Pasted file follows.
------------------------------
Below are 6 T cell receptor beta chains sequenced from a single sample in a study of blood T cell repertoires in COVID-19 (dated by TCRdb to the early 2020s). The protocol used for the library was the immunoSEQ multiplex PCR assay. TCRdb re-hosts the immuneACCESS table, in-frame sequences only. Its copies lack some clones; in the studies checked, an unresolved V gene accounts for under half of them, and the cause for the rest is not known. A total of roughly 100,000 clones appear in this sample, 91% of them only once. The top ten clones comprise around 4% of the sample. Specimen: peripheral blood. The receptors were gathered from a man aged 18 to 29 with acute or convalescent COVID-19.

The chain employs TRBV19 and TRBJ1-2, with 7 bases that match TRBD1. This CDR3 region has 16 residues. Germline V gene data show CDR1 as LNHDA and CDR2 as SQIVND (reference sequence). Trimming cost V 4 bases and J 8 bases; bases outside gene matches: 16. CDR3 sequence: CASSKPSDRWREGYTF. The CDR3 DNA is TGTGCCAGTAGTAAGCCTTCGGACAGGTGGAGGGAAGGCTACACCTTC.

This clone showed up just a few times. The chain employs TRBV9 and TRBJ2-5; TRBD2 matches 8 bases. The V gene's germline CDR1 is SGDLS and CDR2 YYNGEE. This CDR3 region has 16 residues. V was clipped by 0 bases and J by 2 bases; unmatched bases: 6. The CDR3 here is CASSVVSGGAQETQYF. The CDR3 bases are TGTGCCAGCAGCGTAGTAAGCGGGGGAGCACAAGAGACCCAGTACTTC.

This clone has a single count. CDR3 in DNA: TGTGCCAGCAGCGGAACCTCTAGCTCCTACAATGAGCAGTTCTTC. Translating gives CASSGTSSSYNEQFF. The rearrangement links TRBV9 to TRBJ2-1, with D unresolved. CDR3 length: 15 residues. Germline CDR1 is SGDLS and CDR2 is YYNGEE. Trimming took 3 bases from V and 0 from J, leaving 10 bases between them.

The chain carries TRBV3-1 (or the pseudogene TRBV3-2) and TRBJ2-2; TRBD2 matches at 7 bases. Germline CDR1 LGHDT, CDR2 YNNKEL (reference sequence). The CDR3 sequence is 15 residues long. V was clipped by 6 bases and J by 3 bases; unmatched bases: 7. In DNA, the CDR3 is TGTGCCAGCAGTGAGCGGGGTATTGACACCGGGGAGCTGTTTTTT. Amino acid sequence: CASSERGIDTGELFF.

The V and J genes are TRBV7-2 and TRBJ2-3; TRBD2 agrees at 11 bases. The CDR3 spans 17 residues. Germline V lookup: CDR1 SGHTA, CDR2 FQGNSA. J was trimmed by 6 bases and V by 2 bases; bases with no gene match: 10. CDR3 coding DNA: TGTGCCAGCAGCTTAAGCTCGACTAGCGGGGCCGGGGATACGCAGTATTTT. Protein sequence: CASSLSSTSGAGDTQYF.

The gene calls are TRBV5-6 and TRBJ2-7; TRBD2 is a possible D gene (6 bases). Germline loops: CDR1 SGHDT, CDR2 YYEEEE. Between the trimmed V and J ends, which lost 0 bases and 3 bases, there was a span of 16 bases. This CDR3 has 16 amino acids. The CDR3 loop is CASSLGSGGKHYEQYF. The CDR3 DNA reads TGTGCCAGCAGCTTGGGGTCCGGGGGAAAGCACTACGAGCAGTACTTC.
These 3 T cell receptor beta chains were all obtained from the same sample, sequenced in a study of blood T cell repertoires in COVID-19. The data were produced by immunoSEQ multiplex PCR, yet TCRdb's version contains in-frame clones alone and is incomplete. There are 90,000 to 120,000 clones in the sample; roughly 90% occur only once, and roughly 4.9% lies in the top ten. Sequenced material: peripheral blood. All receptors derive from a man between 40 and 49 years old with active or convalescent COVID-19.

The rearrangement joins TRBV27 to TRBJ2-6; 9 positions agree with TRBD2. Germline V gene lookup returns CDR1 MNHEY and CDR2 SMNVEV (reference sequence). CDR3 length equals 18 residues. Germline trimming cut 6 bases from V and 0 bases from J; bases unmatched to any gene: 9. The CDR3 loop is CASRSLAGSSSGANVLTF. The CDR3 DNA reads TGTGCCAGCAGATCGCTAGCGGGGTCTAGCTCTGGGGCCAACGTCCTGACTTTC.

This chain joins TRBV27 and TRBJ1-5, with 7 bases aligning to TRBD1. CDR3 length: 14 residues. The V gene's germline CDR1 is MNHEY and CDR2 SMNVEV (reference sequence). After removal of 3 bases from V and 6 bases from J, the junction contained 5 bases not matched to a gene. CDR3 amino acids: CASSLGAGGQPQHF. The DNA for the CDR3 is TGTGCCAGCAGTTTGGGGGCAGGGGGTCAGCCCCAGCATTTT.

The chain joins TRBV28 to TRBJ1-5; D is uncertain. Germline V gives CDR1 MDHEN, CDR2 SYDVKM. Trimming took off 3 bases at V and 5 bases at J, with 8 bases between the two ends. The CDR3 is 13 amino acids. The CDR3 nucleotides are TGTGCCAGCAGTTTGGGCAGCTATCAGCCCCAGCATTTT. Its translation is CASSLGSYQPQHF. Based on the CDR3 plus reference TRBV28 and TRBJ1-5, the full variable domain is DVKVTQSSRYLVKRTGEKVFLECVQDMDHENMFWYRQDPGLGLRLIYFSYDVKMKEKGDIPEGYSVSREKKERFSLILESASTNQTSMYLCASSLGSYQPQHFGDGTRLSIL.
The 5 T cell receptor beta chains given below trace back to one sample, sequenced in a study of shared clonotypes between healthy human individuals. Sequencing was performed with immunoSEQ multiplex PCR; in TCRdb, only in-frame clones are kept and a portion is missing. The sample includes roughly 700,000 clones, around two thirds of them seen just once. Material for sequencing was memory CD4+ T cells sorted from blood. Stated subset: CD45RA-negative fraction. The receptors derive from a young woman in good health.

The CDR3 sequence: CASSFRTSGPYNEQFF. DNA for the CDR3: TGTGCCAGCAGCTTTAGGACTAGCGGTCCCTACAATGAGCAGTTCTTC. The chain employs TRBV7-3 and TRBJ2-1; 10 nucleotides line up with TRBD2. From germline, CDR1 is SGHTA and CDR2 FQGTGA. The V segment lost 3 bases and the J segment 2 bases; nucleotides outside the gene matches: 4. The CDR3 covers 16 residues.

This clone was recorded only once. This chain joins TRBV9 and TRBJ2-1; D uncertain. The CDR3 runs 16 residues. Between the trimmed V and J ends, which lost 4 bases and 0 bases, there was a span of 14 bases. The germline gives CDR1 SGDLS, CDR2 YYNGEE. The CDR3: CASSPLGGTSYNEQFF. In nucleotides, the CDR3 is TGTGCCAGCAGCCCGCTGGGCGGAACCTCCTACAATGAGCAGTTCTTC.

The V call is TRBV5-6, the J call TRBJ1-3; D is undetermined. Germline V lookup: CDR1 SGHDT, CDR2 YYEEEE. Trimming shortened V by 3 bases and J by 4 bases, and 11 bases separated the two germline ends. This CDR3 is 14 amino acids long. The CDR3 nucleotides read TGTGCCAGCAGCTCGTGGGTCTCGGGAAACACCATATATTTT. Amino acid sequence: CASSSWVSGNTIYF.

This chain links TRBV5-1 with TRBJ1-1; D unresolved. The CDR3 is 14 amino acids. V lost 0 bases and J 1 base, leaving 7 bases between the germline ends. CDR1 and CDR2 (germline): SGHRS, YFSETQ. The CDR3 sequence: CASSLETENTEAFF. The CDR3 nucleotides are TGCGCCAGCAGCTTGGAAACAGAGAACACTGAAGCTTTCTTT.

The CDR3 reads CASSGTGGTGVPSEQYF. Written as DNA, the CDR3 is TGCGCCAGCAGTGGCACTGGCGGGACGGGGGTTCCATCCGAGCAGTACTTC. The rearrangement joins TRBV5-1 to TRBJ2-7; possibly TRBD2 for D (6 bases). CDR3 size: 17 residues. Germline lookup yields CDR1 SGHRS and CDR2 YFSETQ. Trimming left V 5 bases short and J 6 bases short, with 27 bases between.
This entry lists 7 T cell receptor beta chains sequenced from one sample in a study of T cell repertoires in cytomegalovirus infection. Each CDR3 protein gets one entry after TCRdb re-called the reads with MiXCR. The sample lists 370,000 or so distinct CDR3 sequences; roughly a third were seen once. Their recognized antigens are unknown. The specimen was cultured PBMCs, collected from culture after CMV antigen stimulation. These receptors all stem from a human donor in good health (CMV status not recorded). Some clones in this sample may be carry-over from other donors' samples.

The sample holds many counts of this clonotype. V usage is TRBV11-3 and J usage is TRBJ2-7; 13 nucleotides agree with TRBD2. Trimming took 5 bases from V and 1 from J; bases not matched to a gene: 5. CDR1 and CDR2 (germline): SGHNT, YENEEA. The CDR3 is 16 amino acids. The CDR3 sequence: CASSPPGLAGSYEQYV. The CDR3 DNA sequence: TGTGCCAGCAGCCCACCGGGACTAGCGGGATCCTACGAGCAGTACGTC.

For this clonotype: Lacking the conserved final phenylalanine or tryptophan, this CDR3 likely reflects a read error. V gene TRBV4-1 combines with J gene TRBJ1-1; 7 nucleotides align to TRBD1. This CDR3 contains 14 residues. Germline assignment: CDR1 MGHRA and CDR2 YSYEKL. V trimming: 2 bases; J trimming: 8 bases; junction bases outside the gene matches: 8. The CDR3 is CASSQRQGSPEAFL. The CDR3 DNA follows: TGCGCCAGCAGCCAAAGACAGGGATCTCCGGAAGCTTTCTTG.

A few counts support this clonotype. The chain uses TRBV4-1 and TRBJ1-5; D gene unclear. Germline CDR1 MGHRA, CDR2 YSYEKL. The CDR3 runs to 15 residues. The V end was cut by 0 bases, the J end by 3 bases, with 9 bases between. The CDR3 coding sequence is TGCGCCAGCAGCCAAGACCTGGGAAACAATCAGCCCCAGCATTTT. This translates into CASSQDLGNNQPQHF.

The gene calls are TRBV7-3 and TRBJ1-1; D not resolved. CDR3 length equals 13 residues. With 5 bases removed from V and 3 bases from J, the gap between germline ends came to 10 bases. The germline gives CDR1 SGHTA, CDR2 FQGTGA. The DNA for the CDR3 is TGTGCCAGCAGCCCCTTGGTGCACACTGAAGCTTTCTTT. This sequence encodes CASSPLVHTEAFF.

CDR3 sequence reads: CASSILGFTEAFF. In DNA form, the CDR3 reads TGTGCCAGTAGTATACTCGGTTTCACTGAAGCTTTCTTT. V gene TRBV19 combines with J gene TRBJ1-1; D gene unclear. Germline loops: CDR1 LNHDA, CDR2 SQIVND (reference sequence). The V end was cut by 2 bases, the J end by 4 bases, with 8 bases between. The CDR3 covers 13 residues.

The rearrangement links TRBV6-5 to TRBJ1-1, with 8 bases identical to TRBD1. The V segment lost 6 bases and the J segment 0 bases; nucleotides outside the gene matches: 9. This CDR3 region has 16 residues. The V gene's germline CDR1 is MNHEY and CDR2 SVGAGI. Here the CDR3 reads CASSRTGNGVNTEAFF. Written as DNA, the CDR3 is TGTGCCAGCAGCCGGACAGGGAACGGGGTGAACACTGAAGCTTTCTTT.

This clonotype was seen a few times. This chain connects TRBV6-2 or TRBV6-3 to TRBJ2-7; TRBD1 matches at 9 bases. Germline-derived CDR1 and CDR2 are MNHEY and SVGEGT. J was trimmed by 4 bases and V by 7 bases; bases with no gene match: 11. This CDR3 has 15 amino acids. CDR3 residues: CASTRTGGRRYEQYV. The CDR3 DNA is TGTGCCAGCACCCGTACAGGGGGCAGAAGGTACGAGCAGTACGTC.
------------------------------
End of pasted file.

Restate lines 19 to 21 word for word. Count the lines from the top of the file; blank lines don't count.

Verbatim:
The sample holds many counts of this clonotype. V usage is TRBV11-3 and J usage is TRBJ2-7; 13 nucleotides agree with TRBD2. Trimming took 5 bases from V and 1 from J; bases not matched to a gene: 5. CDR1 and CDR2 (germline): SGHNT, YENEEA. The CDR3 is 16 amino acids. The CDR3 sequence: CASSPPGLAGSYEQYV. The CDR3 DNA sequence: TGTGCCAGCAGCCCACCGGGACTAGCGGGATCCTACGAGCAGTACGTC.

For this clonotype: Lacking the conserved final phenylalanine or tryptophan, this CDR3 likely reflects a read error. V gene TRBV4-1 combines with J gene TRBJ1-1; 7 nucleotides align to TRBD1. This CDR3 contains 14 residues. Germline assignment: CDR1 MGHRA and CDR2 YSYEKL. V trimming: 2 bases; J trimming: 8 bases; junction bases outside the gene matches: 8. The CDR3 is CASSQRQGSPEAFL. The CDR3 DNA follows: TGCGCCAGCAGCCAAAGACAGGGATCTCCGGAAGCTTTCTTG.

A few counts support this clonotype. The chain uses TRBV4-1 and TRBJ1-5; D gene unclear. Germline CDR1 MGHRA, CDR2 YSYEKL. The CDR3 runs to 15 residues. The V end was cut by 0 bases, the J end by 3 bases, with 9 bases between. The CDR3 coding sequence is TGCGCCAGCAGCCAAGACCTGGGAAACAATCAGCCCCAGCATTTT. This translates into CASSQDLGNNQPQHF.